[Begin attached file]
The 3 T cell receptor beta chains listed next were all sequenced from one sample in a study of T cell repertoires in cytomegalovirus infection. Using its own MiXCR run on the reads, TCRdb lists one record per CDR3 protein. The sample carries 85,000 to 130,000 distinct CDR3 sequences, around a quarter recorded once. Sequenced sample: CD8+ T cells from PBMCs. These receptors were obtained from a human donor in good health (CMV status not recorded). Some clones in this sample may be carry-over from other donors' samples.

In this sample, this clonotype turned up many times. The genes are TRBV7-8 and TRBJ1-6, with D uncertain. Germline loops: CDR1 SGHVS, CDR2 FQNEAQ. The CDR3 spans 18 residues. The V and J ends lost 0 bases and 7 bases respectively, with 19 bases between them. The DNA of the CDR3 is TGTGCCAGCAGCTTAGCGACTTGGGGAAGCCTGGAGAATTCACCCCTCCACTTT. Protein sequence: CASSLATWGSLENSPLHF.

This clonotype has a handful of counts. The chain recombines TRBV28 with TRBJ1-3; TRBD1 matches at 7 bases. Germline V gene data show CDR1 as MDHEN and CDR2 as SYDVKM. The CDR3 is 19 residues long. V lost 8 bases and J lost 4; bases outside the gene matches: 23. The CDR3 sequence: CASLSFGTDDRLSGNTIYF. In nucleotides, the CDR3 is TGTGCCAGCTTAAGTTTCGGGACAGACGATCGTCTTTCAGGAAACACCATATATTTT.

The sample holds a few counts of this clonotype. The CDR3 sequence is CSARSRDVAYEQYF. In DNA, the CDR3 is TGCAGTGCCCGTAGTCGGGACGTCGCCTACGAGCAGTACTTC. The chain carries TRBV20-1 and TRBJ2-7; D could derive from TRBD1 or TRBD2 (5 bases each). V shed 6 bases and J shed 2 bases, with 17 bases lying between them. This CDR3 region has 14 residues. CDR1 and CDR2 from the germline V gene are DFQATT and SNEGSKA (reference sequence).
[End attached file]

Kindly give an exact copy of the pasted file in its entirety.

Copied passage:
The 3 T cell receptor beta chains listed next were all sequenced from one sample in a study of T cell repertoires in cytomegalovirus infection. Using its own MiXCR run on the reads, TCRdb lists one record per CDR3 protein. The sample carries 85,000 to 130,000 distinct CDR3 sequences, around a quarter recorded once. Sequenced sample: CD8+ T cells from PBMCs. These receptors were obtained from a human donor in good health (CMV status not recorded). Some clones in this sample may be carry-over from other donors' samples.

In this sample, this clonotype turned up many times. The genes are TRBV7-8 and TRBJ1-6, with D uncertain. Germline loops: CDR1 SGHVS, CDR2 FQNEAQ. The CDR3 spans 18 residues. The V and J ends lost 0 bases and 7 bases respectively, with 19 bases between them. The DNA of the CDR3 is TGTGCCAGCAGCTTAGCGACTTGGGGAAGCCTGGAGAATTCACCCCTCCACTTT. Protein sequence: CASSLATWGSLENSPLHF.

This clonotype has a handful of counts. The chain recombines TRBV28 with TRBJ1-3; TRBD1 matches at 7 bases. Germline V gene data show CDR1 as MDHEN and CDR2 as SYDVKM. The CDR3 is 19 residues long. V lost 8 bases and J lost 4; bases outside the gene matches: 23. The CDR3 sequence: CASLSFGTDDRLSGNTIYF. In nucleotides, the CDR3 is TGTGCCAGCTTAAGTTTCGGGACAGACGATCGTCTTTCAGGAAACACCATATATTTT.

The sample holds a few counts of this clonotype. The CDR3 sequence is CSARSRDVAYEQYF. In DNA, the CDR3 is TGCAGTGCCCGTAGTCGGGACGTCGCCTACGAGCAGTACTTC. The chain carries TRBV20-1 and TRBJ2-7; D could derive from TRBD1 or TRBD2 (5 bases each). V shed 6 bases and J shed 2 bases, with 17 bases lying between them. This CDR3 region has 14 residues. CDR1 and CDR2 from the germline V gene are DFQATT and SNEGSKA (reference sequence).